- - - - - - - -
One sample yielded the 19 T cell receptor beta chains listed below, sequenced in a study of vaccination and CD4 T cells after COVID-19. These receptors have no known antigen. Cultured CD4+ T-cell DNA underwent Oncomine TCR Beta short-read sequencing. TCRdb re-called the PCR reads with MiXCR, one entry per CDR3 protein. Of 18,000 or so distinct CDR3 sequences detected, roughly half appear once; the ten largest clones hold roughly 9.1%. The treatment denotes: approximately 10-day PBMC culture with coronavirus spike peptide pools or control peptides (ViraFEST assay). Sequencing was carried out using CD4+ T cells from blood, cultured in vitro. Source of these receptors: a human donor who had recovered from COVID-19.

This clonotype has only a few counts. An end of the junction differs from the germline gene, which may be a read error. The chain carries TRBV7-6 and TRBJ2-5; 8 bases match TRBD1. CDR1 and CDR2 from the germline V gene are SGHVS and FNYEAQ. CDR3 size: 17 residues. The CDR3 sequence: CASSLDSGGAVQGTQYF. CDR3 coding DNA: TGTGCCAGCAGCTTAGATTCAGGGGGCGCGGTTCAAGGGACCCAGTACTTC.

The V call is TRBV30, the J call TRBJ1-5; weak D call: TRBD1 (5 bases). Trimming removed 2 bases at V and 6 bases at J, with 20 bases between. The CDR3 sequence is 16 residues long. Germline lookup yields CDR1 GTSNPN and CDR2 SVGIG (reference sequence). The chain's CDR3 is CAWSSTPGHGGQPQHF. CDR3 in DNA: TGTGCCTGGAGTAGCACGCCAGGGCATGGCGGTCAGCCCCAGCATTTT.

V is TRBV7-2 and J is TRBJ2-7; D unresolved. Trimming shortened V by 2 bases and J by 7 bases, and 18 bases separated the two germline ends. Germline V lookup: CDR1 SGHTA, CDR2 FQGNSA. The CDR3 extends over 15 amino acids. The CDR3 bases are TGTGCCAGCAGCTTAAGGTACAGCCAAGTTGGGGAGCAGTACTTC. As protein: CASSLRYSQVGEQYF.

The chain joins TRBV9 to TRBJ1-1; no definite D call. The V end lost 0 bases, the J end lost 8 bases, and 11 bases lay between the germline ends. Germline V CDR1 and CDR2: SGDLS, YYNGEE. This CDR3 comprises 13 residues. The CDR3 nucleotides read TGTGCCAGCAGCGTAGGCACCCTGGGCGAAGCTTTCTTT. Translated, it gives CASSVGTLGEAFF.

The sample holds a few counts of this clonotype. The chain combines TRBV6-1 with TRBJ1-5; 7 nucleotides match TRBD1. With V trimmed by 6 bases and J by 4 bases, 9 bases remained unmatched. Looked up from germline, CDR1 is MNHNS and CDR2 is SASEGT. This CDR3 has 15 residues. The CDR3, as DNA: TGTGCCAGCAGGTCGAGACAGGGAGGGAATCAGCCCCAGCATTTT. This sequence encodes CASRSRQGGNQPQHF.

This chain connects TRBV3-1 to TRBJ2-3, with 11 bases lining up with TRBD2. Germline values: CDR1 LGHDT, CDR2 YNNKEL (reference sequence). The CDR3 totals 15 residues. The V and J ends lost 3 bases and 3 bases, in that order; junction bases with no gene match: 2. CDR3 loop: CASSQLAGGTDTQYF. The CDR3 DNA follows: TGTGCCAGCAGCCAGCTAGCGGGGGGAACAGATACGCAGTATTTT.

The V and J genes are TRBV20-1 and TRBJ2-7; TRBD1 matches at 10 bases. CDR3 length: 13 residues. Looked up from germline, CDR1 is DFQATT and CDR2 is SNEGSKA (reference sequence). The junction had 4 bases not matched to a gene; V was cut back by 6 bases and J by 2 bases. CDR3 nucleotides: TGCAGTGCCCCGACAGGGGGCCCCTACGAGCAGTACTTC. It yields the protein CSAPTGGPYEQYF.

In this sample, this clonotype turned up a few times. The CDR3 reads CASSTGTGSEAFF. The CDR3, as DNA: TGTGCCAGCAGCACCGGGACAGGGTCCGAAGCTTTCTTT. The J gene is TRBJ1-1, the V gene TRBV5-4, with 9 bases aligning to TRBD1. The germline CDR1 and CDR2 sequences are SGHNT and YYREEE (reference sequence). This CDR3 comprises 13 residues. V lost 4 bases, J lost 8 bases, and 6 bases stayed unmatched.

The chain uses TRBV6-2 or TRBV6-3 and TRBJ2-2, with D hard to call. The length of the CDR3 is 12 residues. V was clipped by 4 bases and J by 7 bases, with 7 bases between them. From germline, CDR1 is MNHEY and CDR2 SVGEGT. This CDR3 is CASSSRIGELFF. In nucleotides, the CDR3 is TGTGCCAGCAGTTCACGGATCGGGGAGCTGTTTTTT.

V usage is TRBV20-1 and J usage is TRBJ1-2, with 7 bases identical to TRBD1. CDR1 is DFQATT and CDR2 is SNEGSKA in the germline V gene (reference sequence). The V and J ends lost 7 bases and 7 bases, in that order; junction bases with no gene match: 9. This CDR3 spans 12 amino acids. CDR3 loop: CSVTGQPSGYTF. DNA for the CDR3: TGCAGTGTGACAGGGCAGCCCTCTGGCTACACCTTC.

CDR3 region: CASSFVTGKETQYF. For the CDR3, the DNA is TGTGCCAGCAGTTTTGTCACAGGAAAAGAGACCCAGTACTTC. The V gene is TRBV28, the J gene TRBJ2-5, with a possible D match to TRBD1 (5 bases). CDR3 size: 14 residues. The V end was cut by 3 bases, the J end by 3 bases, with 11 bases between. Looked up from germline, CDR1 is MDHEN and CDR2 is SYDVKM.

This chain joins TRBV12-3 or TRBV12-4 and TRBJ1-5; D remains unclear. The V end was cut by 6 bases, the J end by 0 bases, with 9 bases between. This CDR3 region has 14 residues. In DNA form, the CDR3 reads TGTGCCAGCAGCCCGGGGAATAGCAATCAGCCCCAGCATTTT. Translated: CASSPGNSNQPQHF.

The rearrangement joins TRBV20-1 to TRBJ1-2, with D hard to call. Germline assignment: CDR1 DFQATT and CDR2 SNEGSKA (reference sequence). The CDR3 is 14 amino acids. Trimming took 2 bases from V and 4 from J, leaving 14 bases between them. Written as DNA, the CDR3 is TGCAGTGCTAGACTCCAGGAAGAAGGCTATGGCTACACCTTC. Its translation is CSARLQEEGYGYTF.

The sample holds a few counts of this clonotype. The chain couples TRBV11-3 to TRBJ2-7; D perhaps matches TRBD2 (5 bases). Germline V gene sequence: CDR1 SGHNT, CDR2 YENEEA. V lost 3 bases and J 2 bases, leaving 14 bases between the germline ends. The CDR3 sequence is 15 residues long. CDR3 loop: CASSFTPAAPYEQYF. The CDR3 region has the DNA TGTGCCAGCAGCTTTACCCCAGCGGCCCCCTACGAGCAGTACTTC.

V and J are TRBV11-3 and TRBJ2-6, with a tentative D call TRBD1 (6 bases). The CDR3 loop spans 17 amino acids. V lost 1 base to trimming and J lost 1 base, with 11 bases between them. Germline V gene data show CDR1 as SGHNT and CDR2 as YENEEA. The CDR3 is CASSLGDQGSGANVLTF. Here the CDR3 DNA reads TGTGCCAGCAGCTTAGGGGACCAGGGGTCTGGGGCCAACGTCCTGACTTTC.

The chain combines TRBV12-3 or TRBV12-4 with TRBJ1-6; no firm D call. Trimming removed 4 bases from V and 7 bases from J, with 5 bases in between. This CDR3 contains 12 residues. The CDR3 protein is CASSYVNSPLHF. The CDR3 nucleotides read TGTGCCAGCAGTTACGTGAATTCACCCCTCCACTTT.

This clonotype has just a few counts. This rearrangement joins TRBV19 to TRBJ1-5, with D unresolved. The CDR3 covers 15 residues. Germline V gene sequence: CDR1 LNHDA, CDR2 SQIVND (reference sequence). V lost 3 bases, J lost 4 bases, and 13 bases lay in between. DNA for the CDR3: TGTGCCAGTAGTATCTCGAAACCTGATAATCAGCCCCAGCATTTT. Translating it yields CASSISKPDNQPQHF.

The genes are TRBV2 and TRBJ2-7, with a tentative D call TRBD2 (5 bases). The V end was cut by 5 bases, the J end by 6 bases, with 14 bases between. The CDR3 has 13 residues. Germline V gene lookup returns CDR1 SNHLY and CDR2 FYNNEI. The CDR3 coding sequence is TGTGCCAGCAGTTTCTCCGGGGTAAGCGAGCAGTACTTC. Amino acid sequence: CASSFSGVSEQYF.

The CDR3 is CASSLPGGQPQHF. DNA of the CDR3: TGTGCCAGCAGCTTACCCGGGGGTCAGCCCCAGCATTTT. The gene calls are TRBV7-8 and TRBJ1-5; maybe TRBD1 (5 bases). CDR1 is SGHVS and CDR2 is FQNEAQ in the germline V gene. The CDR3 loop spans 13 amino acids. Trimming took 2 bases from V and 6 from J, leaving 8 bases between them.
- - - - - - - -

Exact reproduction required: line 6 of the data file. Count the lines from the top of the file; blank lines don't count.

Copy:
The sample holds a few counts of this clonotype. The chain combines TRBV6-1 with TRBJ1-5; 7 nucleotides match TRBD1. With V trimmed by 6 bases and J by 4 bases, 9 bases remained unmatched. Looked up from germline, CDR1 is MNHNS and CDR2 is SASEGT. This CDR3 has 15 residues. The CDR3, as DNA: TGTGCCAGCAGGTCGAGACAGGGAGGGAATCAGCCCCAGCATTTT. This sequence encodes CASRSRQGGNQPQHF.